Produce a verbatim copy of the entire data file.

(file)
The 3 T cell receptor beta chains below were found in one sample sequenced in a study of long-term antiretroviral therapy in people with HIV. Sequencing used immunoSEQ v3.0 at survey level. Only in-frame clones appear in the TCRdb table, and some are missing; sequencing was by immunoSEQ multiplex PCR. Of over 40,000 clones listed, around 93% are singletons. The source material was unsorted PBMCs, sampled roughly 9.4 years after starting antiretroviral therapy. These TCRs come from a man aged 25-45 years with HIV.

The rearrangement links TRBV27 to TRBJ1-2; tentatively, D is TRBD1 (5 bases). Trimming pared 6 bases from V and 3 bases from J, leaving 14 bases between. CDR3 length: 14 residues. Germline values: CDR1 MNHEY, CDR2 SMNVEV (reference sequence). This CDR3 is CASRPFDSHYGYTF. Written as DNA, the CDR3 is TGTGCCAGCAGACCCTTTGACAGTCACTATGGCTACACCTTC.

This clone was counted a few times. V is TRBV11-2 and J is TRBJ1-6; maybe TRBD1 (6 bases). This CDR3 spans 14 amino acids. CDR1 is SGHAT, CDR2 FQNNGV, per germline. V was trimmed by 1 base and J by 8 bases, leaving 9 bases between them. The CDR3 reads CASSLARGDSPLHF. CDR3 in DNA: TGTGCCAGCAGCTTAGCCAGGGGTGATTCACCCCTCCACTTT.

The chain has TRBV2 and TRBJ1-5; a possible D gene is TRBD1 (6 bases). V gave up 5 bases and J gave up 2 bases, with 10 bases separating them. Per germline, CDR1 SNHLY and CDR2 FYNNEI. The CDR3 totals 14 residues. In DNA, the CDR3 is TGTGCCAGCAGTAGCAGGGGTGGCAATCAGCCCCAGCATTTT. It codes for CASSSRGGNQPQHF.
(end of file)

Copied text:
The 3 T cell receptor beta chains below were found in one sample sequenced in a study of long-term antiretroviral therapy in people with HIV. Sequencing used immunoSEQ v3.0 at survey level. Only in-frame clones appear in the TCRdb table, and some are missing; sequencing was by immunoSEQ multiplex PCR. Of over 40,000 clones listed, around 93% are singletons. The source material was unsorted PBMCs, sampled roughly 9.4 years after starting antiretroviral therapy. These TCRs come from a man aged 25-45 years with HIV.

The rearrangement links TRBV27 to TRBJ1-2; tentatively, D is TRBD1 (5 bases). Trimming pared 6 bases from V and 3 bases from J, leaving 14 bases between. CDR3 length: 14 residues. Germline values: CDR1 MNHEY, CDR2 SMNVEV (reference sequence). This CDR3 is CASRPFDSHYGYTF. Written as DNA, the CDR3 is TGTGCCAGCAGACCCTTTGACAGTCACTATGGCTACACCTTC.

This clone was counted a few times. V is TRBV11-2 and J is TRBJ1-6; maybe TRBD1 (6 bases). This CDR3 spans 14 amino acids. CDR1 is SGHAT, CDR2 FQNNGV, per germline. V was trimmed by 1 base and J by 8 bases, leaving 9 bases between them. The CDR3 reads CASSLARGDSPLHF. CDR3 in DNA: TGTGCCAGCAGCTTAGCCAGGGGTGATTCACCCCTCCACTTT.

The chain has TRBV2 and TRBJ1-5; a possible D gene is TRBD1 (6 bases). V gave up 5 bases and J gave up 2 bases, with 10 bases separating them. Per germline, CDR1 SNHLY and CDR2 FYNNEI. The CDR3 totals 14 residues. In DNA, the CDR3 is TGTGCCAGCAGTAGCAGGGGTGGCAATCAGCCCCAGCATTTT. It codes for CASSSRGGNQPQHF.